Chinese takeout containers, empty paper towel rolls, or oatmeal canisters
Matching boxes in various sizes
Master the basic technique
Master the basic wrapping technique: Begin by placing the gift box on
the paper, top side down. Fold one end of the wrapping paper over the
box to see how much paper you’ll need to completely cover it.
Add two inches to that length, and cut the paper there.
Center the box
Center the box, noting how much paper is on the short sides that are
going to be folded and taped. Having enough paper to cover two-thirds
of those sides when the paper is folded down is ideal. Any more, and
it will bunch up when you try to fold the edges.
If you have excess paper on those sides, push
the box to the ideal distance on one side and trim the other side
Fold one end of the paper over the top of the box. When you’re
sure it’s straight, tape it to the box. Then fold the other end
over it and tape again. If one edge of the paper is uneven from being
cut, fold it over a bit to create a straight edge.
Use double-sided tape for a more polished look
Now fold the paper down over one of the sides of the box. Take the diagonals
that have been formed and fold them inward. Then bring the bottom flap
up and tape it in the center. Repeat with the other side.
Press on a stick-on bow, or cut a piece of ribbon that’s about
five times the length of the gift box & wrap it around the top of
the package, lengthwise, until the ends meet in the middle of the bottom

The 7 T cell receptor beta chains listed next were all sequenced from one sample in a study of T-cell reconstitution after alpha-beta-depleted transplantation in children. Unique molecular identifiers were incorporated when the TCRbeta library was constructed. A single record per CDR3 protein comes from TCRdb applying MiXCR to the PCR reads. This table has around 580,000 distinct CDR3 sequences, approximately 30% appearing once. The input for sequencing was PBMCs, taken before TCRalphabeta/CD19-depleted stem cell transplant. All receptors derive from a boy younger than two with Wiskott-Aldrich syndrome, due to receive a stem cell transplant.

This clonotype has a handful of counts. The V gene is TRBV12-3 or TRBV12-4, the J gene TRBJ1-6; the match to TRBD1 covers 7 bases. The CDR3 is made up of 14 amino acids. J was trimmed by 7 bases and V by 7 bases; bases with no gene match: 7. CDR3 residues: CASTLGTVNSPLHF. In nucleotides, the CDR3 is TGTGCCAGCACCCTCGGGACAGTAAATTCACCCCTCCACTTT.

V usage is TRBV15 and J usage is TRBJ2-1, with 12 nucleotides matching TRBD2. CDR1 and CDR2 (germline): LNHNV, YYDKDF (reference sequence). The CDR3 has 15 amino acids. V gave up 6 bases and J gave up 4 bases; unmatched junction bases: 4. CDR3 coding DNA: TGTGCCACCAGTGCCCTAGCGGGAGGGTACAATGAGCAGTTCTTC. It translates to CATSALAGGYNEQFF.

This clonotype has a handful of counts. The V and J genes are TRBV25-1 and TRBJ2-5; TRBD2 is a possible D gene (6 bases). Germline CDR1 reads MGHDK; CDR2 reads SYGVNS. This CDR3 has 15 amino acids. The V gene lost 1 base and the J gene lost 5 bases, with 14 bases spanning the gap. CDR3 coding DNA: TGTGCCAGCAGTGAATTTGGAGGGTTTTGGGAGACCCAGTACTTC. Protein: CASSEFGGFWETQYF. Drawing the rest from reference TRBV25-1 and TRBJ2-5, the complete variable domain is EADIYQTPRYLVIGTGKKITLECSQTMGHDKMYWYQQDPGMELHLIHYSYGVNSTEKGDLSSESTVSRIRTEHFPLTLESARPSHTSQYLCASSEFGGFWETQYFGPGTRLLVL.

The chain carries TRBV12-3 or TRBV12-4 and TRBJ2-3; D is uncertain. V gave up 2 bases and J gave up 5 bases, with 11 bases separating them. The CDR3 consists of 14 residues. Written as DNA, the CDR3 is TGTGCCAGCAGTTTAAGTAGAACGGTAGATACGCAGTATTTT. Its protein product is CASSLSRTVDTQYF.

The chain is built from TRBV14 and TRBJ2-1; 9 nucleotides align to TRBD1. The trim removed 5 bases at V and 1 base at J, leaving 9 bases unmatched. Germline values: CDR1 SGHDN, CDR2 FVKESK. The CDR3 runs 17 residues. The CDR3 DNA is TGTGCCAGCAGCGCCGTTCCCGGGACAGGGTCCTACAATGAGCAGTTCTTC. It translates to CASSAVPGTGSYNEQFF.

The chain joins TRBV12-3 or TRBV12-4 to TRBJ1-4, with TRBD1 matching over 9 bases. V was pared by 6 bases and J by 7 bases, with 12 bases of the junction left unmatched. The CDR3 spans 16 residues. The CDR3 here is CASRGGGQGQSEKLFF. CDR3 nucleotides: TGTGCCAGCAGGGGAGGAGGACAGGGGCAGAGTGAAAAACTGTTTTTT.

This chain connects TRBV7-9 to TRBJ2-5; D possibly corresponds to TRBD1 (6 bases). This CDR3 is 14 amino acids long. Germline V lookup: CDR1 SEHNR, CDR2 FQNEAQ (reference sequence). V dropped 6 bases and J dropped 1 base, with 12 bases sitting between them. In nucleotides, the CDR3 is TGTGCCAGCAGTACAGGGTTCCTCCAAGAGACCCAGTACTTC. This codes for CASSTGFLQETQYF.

of the box. Twist them around each other at the center of the box, bring
them back up to the top of the package, & make a knot before tying
If the ribbon is ribbed, take a pair of scissors,
hold the ribbon ends taut, and pull the blade along them to make curls.
the size problem
Wrap an oversize present by taking apart some large cardboard moving boxes
and building one big bottomless box that you can cover in paper and place
over the gift. Or, just smother the present in balloons.
Wrap gifts with sharp edges in fabric; it won’t tear like paper.
Just plop the item in the center, gather the material at the top, and
tie with a thick ribbon. Fabric shops offer great deals on end-of-the-bolt
Think about everyday items that could hold hard-to-wrap gifts: Chinese
takeout containers, empty paper towel rolls, oatmeal canisters.
a gift set
A dramatic way to present three or four gifts of varying sizes is to create
a gift tower: Place the presents in matching boxes of descending size,
wrap the boxes in the same or complementary paper, stack them, and tie
the tower together with ribbon.